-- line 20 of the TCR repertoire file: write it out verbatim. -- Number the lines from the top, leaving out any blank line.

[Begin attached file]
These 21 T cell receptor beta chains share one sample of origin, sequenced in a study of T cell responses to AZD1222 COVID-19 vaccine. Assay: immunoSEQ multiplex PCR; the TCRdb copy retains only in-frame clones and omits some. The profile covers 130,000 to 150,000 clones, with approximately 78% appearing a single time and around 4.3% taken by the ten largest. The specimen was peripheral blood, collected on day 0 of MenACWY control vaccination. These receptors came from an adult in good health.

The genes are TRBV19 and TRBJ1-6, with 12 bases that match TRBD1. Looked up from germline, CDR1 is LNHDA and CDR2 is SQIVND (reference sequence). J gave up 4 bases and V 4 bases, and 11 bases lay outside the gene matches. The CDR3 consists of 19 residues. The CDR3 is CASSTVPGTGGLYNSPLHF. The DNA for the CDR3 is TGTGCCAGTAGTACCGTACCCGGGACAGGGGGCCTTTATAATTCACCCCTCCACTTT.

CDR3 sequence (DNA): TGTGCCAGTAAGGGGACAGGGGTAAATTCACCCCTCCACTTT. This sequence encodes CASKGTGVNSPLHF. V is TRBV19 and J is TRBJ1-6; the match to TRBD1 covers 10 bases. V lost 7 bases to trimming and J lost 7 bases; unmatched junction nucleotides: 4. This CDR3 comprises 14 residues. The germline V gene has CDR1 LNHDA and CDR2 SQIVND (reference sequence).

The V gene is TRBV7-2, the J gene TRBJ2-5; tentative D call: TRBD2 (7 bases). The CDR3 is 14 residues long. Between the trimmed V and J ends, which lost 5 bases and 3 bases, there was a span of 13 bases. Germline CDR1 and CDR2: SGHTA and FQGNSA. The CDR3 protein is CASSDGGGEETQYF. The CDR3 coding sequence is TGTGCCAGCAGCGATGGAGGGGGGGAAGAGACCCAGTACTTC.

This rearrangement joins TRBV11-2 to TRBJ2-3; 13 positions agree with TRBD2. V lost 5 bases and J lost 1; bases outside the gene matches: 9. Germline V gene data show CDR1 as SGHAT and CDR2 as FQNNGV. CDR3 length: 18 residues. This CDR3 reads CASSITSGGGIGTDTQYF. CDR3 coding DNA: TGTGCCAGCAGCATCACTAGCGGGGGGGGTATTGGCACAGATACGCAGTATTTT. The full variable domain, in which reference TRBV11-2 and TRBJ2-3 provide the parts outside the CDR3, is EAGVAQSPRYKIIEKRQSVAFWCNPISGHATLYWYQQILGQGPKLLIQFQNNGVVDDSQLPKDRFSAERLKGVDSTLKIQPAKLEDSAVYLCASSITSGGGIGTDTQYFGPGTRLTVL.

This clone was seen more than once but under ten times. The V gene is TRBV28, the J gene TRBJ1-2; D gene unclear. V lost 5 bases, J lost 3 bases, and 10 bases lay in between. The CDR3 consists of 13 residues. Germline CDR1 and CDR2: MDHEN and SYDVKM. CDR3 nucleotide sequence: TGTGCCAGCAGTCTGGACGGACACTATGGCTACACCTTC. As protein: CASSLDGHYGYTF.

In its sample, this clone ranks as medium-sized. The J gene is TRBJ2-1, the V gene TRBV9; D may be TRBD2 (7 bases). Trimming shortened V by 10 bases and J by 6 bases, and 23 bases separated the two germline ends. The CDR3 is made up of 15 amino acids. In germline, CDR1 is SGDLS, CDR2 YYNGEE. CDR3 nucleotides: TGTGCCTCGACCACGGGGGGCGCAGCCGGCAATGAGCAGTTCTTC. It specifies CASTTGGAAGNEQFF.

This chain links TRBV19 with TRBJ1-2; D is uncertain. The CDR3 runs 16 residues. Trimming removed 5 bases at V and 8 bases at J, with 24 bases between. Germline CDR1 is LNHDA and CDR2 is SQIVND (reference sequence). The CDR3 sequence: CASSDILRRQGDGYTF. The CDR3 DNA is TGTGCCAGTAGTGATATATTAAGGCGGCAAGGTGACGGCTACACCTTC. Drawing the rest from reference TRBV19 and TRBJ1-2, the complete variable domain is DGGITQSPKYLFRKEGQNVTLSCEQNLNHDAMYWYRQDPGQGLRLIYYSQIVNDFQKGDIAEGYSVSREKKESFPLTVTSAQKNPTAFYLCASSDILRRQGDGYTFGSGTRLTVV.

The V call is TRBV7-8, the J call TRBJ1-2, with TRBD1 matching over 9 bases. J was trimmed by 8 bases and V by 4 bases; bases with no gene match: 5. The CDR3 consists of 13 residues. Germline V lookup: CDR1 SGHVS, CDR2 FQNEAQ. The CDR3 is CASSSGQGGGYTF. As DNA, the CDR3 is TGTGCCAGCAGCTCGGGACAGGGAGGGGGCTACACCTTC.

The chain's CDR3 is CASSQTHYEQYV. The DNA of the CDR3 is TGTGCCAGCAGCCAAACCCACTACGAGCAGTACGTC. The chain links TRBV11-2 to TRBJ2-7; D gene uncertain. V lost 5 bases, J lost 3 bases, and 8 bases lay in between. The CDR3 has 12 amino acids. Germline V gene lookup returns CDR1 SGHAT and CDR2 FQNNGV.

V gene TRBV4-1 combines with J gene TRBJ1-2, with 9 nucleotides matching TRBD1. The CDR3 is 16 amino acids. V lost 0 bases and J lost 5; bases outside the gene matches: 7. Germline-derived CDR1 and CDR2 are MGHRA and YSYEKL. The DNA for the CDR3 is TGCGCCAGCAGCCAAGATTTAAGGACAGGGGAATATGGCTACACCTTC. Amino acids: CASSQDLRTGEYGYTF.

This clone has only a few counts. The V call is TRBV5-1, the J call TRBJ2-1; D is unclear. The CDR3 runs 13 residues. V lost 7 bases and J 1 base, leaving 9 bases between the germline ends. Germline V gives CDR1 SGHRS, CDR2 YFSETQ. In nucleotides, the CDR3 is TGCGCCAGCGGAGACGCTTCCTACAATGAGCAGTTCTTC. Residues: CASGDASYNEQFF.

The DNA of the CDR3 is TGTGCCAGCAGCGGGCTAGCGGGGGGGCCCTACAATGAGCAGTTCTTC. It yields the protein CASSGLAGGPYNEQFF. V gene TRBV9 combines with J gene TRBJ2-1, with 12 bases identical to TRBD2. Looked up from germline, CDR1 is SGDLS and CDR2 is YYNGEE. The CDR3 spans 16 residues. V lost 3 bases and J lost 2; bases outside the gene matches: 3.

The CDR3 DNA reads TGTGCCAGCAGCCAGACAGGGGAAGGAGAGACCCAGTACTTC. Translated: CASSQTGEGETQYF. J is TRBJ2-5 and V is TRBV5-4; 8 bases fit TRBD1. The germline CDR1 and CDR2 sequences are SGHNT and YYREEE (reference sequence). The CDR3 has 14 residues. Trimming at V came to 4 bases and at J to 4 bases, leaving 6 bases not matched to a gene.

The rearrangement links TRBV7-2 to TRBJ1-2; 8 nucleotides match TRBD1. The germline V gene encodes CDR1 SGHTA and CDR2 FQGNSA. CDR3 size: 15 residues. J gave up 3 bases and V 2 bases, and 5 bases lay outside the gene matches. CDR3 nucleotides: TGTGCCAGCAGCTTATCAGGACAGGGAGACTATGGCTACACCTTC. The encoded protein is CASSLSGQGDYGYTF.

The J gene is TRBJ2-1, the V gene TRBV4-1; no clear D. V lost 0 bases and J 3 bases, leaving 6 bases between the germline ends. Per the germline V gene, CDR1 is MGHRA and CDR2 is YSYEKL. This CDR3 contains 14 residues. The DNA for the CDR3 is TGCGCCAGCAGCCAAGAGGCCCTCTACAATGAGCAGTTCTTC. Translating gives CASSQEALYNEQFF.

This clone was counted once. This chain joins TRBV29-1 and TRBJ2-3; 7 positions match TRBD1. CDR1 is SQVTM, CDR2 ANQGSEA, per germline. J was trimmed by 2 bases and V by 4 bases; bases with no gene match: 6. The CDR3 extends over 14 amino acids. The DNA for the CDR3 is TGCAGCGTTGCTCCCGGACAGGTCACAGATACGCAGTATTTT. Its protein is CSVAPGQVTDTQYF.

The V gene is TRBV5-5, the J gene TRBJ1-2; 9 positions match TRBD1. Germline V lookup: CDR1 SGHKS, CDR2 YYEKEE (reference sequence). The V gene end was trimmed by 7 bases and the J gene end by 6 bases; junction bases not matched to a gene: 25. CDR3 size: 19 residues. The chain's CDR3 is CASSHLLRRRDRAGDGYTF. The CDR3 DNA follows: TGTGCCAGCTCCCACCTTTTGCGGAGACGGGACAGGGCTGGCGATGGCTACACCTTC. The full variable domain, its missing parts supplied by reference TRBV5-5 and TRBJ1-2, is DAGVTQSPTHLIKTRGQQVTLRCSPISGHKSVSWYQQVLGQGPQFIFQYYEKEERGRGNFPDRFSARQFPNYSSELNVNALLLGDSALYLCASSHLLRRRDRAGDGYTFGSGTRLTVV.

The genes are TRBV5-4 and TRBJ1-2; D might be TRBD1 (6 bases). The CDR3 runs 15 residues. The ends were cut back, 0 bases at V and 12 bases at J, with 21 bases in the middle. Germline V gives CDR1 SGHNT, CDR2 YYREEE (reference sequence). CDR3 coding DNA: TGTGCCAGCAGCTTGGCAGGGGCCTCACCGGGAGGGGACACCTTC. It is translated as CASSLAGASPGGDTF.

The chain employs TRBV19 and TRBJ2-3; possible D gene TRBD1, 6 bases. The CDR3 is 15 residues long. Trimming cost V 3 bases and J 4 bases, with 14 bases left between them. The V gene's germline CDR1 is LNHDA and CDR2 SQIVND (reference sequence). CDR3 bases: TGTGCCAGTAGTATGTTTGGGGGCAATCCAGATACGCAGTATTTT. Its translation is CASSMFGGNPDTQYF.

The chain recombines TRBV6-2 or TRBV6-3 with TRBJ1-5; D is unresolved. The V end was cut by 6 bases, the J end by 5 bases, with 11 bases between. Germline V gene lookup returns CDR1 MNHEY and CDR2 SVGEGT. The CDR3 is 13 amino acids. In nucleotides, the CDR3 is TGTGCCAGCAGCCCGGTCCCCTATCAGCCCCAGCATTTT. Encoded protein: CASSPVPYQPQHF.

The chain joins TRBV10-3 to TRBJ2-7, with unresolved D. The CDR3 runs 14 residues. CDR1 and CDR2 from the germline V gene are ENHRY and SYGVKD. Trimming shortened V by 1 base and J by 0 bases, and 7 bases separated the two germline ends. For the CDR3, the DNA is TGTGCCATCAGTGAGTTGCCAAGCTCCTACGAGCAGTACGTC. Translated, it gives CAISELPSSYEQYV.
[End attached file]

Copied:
The chain employs TRBV19 and TRBJ2-3; possible D gene TRBD1, 6 bases. The CDR3 is 15 residues long. Trimming cost V 3 bases and J 4 bases, with 14 bases left between them. The V gene's germline CDR1 is LNHDA and CDR2 SQIVND (reference sequence). CDR3 bases: TGTGCCAGTAGTATGTTTGGGGGCAATCCAGATACGCAGTATTTT. Its translation is CASSMFGGNPDTQYF.